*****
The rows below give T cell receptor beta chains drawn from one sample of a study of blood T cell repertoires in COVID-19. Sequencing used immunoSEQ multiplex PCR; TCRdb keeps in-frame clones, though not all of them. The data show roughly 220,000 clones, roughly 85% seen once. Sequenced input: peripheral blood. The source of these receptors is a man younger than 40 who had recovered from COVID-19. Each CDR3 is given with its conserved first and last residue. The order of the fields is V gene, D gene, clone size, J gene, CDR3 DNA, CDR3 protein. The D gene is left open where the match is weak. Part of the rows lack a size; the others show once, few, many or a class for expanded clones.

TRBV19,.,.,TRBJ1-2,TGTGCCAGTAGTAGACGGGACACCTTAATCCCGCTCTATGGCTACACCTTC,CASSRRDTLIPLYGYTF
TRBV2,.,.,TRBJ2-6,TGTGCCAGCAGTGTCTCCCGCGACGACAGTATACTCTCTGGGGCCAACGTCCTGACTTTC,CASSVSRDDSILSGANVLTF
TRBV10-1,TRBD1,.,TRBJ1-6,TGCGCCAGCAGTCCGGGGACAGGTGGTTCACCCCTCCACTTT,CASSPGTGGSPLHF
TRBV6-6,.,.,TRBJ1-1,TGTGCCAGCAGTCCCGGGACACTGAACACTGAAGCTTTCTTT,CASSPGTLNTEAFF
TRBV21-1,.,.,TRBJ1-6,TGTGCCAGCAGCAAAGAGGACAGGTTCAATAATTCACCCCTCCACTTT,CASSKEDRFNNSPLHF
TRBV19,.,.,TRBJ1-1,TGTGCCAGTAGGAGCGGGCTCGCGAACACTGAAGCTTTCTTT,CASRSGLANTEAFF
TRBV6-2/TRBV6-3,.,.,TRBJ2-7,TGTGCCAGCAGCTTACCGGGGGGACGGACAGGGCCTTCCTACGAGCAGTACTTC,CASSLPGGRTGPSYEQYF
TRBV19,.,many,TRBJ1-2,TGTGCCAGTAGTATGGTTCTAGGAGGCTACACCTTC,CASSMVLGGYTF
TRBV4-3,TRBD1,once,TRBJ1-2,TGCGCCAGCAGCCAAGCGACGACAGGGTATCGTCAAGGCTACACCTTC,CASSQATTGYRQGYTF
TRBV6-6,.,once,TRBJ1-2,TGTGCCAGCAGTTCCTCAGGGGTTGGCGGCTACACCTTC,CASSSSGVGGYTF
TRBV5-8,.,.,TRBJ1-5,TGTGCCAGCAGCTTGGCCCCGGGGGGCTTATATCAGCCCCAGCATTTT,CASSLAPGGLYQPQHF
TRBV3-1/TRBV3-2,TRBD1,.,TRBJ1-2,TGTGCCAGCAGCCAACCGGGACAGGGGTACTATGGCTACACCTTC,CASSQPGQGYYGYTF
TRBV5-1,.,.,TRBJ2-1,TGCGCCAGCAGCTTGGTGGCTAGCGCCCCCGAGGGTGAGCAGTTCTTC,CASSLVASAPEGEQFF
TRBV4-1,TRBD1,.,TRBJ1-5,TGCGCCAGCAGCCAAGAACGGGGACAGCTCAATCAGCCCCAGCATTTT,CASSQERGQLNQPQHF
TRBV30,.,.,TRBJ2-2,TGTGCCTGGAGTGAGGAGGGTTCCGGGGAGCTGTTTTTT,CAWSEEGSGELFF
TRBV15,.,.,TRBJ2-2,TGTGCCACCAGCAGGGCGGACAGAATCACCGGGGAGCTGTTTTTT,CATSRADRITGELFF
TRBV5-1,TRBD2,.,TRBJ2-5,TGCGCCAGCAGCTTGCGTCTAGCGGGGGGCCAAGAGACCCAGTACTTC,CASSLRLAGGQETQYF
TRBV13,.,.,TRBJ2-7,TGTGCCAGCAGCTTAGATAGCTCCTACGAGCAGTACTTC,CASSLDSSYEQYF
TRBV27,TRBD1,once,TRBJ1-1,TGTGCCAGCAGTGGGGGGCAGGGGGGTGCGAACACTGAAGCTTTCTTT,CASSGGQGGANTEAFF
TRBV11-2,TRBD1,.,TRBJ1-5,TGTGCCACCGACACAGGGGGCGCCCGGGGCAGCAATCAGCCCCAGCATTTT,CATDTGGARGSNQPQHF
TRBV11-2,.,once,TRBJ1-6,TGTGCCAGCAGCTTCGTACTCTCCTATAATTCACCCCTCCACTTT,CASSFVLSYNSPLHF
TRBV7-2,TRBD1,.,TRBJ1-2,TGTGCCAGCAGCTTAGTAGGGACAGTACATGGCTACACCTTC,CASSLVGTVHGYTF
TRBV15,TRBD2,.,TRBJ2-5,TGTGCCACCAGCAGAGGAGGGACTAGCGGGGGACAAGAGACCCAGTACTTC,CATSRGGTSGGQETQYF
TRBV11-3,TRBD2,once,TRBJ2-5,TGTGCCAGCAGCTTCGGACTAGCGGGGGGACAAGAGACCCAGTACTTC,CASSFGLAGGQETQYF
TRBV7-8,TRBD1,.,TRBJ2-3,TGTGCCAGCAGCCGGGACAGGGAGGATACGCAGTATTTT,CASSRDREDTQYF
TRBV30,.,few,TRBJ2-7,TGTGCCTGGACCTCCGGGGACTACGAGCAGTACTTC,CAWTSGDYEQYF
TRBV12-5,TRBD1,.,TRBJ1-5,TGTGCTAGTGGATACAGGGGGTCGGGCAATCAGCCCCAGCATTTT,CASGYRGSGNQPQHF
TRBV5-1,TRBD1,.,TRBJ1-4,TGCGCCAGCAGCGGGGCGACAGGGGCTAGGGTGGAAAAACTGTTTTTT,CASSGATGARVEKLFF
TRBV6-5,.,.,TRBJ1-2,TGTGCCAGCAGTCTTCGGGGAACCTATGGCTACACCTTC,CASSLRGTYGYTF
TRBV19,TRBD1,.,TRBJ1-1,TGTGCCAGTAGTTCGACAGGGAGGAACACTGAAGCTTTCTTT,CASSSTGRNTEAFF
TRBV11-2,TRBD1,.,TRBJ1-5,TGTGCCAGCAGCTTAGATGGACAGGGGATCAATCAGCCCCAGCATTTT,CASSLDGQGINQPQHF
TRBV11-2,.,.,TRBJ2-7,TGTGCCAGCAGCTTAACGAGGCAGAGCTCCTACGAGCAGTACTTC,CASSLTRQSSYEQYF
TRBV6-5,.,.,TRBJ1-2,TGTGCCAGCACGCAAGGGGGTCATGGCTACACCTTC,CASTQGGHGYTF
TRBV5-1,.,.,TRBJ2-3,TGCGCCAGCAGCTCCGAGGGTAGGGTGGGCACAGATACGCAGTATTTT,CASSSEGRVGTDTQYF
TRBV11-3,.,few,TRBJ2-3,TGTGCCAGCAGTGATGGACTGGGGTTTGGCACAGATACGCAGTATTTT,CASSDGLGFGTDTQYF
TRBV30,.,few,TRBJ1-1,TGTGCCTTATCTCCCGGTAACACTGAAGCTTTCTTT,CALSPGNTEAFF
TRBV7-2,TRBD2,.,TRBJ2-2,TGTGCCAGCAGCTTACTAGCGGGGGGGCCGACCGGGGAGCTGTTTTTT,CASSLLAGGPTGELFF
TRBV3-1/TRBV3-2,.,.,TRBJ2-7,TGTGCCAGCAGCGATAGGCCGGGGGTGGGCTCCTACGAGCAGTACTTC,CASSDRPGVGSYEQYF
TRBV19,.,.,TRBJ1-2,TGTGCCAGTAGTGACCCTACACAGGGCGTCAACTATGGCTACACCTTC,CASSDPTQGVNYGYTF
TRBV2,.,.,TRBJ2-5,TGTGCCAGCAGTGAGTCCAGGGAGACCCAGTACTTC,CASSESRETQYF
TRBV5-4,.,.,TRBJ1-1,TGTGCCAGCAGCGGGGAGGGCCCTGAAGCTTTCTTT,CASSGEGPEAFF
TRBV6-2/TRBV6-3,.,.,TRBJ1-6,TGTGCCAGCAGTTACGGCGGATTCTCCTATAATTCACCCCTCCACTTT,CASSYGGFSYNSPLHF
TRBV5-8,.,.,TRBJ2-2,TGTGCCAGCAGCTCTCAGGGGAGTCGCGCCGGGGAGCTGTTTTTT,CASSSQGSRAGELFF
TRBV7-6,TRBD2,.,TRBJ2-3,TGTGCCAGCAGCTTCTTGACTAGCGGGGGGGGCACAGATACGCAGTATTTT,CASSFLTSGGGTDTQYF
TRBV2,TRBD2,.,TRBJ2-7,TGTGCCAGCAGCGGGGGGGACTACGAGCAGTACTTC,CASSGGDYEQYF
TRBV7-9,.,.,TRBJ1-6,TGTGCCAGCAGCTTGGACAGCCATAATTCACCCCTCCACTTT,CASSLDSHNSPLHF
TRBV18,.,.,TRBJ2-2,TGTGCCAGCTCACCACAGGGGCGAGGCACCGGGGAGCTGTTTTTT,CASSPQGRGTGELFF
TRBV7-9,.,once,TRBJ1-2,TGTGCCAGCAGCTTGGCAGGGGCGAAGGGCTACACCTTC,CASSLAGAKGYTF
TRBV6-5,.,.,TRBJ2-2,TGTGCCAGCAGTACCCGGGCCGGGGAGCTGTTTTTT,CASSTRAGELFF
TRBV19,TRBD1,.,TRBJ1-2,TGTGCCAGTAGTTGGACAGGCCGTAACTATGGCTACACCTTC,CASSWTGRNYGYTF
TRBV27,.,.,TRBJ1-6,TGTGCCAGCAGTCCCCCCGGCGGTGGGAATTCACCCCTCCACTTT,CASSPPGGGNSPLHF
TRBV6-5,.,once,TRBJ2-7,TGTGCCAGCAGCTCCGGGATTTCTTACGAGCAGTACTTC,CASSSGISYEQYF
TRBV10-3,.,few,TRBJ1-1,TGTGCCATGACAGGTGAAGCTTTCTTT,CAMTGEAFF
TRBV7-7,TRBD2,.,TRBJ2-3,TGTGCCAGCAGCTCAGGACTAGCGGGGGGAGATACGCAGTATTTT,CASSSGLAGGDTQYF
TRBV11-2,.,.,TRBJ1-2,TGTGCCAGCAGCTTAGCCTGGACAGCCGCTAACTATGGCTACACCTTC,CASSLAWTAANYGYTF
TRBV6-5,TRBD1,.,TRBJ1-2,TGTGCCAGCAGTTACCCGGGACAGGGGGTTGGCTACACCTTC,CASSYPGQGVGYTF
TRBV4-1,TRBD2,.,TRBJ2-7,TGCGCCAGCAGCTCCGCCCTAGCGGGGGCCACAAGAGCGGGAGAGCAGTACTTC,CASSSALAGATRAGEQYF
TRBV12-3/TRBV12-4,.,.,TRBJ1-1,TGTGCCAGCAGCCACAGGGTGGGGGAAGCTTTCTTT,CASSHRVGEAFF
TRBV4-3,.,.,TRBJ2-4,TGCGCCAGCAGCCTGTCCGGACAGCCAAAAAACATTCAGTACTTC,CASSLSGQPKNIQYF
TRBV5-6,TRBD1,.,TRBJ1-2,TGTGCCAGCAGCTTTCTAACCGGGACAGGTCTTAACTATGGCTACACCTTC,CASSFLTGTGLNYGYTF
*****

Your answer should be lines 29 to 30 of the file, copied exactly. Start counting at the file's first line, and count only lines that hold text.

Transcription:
TRBV5-1,TRBD1,.,TRBJ1-4,TGCGCCAGCAGCGGGGCGACAGGGGCTAGGGTGGAAAAACTGTTTTTT,CASSGATGARVEKLFF
TRBV6-5,.,.,TRBJ1-2,TGTGCCAGCAGTCTTCGGGGAACCTATGGCTACACCTTC,CASSLRGTYGYTF